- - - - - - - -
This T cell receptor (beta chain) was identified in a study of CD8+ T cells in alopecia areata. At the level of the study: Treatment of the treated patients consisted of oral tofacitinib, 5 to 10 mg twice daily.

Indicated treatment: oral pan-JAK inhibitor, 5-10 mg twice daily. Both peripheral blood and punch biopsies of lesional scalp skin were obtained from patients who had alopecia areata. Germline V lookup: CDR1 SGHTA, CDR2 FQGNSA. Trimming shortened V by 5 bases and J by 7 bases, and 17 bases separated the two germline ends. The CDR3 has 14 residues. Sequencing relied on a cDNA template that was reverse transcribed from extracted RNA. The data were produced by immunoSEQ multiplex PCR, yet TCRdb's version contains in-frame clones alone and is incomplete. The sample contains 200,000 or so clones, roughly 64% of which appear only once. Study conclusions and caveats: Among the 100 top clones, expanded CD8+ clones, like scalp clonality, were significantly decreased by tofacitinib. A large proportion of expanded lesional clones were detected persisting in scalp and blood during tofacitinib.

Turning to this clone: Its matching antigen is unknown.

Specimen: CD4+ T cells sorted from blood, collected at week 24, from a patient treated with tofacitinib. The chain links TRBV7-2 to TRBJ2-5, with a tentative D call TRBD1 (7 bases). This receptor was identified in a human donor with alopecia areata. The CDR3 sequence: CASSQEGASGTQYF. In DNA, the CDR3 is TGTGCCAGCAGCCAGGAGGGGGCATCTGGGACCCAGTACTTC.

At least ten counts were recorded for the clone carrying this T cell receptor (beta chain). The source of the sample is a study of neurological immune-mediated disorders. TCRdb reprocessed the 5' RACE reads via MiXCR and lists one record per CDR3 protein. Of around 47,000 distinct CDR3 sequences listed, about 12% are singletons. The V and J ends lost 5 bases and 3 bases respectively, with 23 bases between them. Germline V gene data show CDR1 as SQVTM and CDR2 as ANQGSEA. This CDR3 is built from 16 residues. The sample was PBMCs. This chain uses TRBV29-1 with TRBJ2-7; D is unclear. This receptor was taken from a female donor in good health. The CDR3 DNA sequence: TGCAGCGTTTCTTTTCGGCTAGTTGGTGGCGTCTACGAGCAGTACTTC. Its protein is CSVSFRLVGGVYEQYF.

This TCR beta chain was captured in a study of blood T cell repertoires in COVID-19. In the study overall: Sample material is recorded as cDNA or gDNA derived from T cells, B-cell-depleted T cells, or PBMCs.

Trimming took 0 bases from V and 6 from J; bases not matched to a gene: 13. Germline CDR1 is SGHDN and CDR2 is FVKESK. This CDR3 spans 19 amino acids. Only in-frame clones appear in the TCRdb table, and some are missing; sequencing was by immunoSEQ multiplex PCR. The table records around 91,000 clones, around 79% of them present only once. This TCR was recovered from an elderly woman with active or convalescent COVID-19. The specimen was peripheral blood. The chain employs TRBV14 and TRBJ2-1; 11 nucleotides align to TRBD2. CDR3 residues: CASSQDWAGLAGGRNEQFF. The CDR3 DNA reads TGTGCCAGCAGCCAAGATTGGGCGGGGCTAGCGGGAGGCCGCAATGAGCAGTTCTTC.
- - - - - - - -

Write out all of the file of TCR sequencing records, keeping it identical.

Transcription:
This T cell receptor (beta chain) was identified in a study of CD8+ T cells in alopecia areata. At the level of the study: Treatment of the treated patients consisted of oral tofacitinib, 5 to 10 mg twice daily.

Indicated treatment: oral pan-JAK inhibitor, 5-10 mg twice daily. Both peripheral blood and punch biopsies of lesional scalp skin were obtained from patients who had alopecia areata. Germline V lookup: CDR1 SGHTA, CDR2 FQGNSA. Trimming shortened V by 5 bases and J by 7 bases, and 17 bases separated the two germline ends. The CDR3 has 14 residues. Sequencing relied on a cDNA template that was reverse transcribed from extracted RNA. The data were produced by immunoSEQ multiplex PCR, yet TCRdb's version contains in-frame clones alone and is incomplete. The sample contains 200,000 or so clones, roughly 64% of which appear only once. Study conclusions and caveats: Among the 100 top clones, expanded CD8+ clones, like scalp clonality, were significantly decreased by tofacitinib. A large proportion of expanded lesional clones were detected persisting in scalp and blood during tofacitinib.

Turning to this clone: Its matching antigen is unknown.

Specimen: CD4+ T cells sorted from blood, collected at week 24, from a patient treated with tofacitinib. The chain links TRBV7-2 to TRBJ2-5, with a tentative D call TRBD1 (7 bases). This receptor was identified in a human donor with alopecia areata. The CDR3 sequence: CASSQEGASGTQYF. In DNA, the CDR3 is TGTGCCAGCAGCCAGGAGGGGGCATCTGGGACCCAGTACTTC.

At least ten counts were recorded for the clone carrying this T cell receptor (beta chain). The source of the sample is a study of neurological immune-mediated disorders. TCRdb reprocessed the 5' RACE reads via MiXCR and lists one record per CDR3 protein. Of around 47,000 distinct CDR3 sequences listed, about 12% are singletons. The V and J ends lost 5 bases and 3 bases respectively, with 23 bases between them. Germline V gene data show CDR1 as SQVTM and CDR2 as ANQGSEA. This CDR3 is built from 16 residues. The sample was PBMCs. This chain uses TRBV29-1 with TRBJ2-7; D is unclear. This receptor was taken from a female donor in good health. The CDR3 DNA sequence: TGCAGCGTTTCTTTTCGGCTAGTTGGTGGCGTCTACGAGCAGTACTTC. Its protein is CSVSFRLVGGVYEQYF.

This TCR beta chain was captured in a study of blood T cell repertoires in COVID-19. In the study overall: Sample material is recorded as cDNA or gDNA derived from T cells, B-cell-depleted T cells, or PBMCs.

Trimming took 0 bases from V and 6 from J; bases not matched to a gene: 13. Germline CDR1 is SGHDN and CDR2 is FVKESK. This CDR3 spans 19 amino acids. Only in-frame clones appear in the TCRdb table, and some are missing; sequencing was by immunoSEQ multiplex PCR. The table records around 91,000 clones, around 79% of them present only once. This TCR was recovered from an elderly woman with active or convalescent COVID-19. The specimen was peripheral blood. The chain employs TRBV14 and TRBJ2-1; 11 nucleotides align to TRBD2. CDR3 residues: CASSQDWAGLAGGRNEQFF. The CDR3 DNA reads TGTGCCAGCAGCCAAGATTGGGCGGGGCTAGCGGGAGGCCGCAATGAGCAGTTCTTC.